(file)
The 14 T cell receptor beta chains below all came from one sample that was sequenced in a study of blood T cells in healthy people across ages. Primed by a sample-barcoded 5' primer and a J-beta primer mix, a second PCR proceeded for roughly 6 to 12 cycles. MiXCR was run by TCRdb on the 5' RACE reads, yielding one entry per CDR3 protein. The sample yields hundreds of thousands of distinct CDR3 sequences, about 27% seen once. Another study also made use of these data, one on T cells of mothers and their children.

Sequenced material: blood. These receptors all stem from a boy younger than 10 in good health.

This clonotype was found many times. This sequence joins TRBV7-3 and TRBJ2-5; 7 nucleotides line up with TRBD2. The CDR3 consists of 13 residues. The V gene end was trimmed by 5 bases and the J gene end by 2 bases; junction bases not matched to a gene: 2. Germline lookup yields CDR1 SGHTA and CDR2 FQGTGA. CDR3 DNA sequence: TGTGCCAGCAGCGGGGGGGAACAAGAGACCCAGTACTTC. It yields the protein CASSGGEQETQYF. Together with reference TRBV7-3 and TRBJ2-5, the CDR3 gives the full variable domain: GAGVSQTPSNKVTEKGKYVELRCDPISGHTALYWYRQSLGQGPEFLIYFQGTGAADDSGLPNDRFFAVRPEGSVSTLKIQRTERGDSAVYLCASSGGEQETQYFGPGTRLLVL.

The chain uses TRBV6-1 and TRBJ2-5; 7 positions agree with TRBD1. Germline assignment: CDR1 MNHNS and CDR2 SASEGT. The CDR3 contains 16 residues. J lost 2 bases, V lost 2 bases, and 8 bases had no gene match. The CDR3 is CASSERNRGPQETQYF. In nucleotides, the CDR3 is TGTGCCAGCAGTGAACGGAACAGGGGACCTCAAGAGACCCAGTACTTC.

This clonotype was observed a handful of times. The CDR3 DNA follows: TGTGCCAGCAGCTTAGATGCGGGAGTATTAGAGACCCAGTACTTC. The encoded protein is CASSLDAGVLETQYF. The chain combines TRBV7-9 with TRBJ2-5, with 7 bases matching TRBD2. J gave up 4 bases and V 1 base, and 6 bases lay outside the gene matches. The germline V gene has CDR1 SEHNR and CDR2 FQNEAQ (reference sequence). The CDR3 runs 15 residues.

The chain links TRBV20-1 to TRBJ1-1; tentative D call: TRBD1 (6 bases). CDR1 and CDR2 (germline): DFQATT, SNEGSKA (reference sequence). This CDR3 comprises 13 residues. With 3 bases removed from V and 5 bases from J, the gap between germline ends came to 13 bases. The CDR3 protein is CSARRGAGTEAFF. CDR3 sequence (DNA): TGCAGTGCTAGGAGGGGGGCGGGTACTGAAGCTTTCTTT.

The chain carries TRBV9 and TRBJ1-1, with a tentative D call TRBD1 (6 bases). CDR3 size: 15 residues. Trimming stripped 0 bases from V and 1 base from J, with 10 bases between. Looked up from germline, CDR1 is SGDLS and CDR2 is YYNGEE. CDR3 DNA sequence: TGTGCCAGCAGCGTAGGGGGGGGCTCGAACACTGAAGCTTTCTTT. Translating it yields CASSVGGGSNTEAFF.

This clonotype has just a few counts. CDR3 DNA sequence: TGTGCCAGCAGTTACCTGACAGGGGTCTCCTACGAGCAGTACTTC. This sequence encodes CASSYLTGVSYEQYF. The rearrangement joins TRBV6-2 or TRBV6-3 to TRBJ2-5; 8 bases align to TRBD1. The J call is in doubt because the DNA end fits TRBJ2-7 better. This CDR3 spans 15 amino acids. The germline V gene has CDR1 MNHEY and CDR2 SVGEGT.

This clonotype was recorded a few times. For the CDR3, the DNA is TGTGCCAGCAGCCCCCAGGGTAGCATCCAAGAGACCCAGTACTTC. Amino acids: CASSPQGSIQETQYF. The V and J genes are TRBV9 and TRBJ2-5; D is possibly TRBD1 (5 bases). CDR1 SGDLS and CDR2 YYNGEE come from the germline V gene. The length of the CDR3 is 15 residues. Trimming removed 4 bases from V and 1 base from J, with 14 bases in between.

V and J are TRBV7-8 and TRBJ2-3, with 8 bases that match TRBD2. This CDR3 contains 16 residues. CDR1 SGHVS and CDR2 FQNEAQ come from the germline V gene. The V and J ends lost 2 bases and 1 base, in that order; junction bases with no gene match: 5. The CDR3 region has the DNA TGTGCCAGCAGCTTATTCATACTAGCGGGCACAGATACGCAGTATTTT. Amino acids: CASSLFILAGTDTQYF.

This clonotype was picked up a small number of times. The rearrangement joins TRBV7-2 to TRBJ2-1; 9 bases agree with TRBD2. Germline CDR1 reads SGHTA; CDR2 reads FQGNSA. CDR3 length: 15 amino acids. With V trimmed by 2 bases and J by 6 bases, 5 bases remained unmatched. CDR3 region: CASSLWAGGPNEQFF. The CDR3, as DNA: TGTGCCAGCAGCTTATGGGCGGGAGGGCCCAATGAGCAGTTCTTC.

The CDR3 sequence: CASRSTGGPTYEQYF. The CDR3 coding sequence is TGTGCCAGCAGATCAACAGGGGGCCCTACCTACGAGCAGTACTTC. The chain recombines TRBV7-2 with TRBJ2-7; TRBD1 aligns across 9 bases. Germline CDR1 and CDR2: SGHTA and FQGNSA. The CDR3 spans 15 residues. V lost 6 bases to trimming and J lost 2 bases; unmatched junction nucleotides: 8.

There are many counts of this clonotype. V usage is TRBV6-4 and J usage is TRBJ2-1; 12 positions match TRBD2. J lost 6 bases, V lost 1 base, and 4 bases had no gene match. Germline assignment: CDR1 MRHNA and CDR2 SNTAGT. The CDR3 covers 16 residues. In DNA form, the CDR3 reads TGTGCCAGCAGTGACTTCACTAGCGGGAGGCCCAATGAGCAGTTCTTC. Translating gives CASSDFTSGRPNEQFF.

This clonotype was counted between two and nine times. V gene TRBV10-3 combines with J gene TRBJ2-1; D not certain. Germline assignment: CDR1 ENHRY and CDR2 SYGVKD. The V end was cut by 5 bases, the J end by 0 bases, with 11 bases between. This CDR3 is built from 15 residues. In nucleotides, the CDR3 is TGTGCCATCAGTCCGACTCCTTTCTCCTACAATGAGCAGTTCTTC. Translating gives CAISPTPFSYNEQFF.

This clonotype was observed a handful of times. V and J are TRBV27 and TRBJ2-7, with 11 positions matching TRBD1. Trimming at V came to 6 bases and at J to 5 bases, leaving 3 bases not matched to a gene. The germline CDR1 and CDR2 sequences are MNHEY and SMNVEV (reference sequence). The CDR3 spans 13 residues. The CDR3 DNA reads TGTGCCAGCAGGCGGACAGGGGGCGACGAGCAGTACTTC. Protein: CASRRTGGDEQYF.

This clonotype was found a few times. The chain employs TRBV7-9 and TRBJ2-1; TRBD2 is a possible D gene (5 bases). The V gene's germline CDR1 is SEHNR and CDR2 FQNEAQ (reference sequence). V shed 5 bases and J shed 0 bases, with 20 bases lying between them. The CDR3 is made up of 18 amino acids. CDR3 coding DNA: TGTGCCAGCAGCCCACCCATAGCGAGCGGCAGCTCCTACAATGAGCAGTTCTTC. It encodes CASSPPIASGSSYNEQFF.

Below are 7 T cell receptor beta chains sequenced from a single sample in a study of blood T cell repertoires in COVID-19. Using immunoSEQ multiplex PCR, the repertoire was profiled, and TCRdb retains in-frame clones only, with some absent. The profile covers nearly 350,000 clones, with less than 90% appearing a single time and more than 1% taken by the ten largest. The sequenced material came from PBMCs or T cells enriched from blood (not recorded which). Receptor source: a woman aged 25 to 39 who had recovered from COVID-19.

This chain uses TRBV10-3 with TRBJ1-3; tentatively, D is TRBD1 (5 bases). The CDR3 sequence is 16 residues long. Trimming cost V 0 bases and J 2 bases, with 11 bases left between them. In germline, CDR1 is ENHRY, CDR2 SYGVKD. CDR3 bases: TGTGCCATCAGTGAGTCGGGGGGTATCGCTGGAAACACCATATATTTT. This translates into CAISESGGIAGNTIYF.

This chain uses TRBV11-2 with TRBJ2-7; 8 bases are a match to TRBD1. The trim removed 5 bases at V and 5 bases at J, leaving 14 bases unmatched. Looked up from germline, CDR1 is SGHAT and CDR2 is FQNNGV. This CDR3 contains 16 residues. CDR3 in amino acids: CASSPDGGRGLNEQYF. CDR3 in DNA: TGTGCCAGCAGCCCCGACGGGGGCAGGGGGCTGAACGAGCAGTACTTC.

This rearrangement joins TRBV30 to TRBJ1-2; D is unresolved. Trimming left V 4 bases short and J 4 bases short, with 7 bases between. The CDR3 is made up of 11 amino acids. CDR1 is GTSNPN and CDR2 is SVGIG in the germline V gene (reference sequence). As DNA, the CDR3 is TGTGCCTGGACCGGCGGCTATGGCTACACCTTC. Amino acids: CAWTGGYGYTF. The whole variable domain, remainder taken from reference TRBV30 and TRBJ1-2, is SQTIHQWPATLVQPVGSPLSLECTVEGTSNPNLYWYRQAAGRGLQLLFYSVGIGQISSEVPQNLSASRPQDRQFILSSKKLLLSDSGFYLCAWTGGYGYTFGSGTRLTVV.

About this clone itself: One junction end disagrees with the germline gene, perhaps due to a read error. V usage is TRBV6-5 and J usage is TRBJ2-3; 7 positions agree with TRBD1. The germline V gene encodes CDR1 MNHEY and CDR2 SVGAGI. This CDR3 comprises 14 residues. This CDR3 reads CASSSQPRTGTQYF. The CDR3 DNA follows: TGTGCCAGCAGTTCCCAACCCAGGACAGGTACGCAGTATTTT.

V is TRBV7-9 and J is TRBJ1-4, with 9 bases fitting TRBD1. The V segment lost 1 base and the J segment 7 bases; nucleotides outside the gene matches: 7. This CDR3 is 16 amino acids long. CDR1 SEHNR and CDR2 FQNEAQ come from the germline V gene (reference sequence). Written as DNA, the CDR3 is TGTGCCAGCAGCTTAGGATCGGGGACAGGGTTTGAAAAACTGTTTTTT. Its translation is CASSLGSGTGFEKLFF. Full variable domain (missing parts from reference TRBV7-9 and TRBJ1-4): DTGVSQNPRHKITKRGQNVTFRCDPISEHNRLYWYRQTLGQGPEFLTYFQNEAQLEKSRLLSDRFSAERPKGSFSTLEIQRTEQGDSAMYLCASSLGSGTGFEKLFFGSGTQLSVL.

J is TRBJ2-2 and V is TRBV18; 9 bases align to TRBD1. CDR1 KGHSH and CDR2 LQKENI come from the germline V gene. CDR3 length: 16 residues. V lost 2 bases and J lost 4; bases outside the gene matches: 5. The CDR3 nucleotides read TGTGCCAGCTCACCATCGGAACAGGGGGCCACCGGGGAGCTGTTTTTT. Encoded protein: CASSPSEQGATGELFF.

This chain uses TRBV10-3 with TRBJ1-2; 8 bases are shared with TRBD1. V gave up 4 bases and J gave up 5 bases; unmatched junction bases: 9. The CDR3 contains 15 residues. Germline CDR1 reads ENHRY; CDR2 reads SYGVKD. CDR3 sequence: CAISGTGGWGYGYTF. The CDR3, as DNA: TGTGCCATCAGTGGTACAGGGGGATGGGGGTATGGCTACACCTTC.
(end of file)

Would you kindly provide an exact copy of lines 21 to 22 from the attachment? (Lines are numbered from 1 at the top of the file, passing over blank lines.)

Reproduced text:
About this clone itself: One junction end disagrees with the germline gene, perhaps due to a read error. V usage is TRBV6-5 and J usage is TRBJ2-3; 7 positions agree with TRBD1. The germline V gene encodes CDR1 MNHEY and CDR2 SVGAGI. This CDR3 comprises 14 residues. This CDR3 reads CASSSQPRTGTQYF. The CDR3 DNA follows: TGTGCCAGCAGTTCCCAACCCAGGACAGGTACGCAGTATTTT.

V is TRBV7-9 and J is TRBJ1-4, with 9 bases fitting TRBD1. The V segment lost 1 base and the J segment 7 bases; nucleotides outside the gene matches: 7. This CDR3 is 16 amino acids long. CDR1 SEHNR and CDR2 FQNEAQ come from the germline V gene (reference sequence). Written as DNA, the CDR3 is TGTGCCAGCAGCTTAGGATCGGGGACAGGGTTTGAAAAACTGTTTTTT. Its translation is CASSLGSGTGFEKLFF. Full variable domain (missing parts from reference TRBV7-9 and TRBJ1-4): DTGVSQNPRHKITKRGQNVTFRCDPISEHNRLYWYRQTLGQGPEFLTYFQNEAQLEKSRLLSDRFSAERPKGSFSTLEIQRTEQGDSAMYLCASSLGSGTGFEKLFFGSGTQLSVL.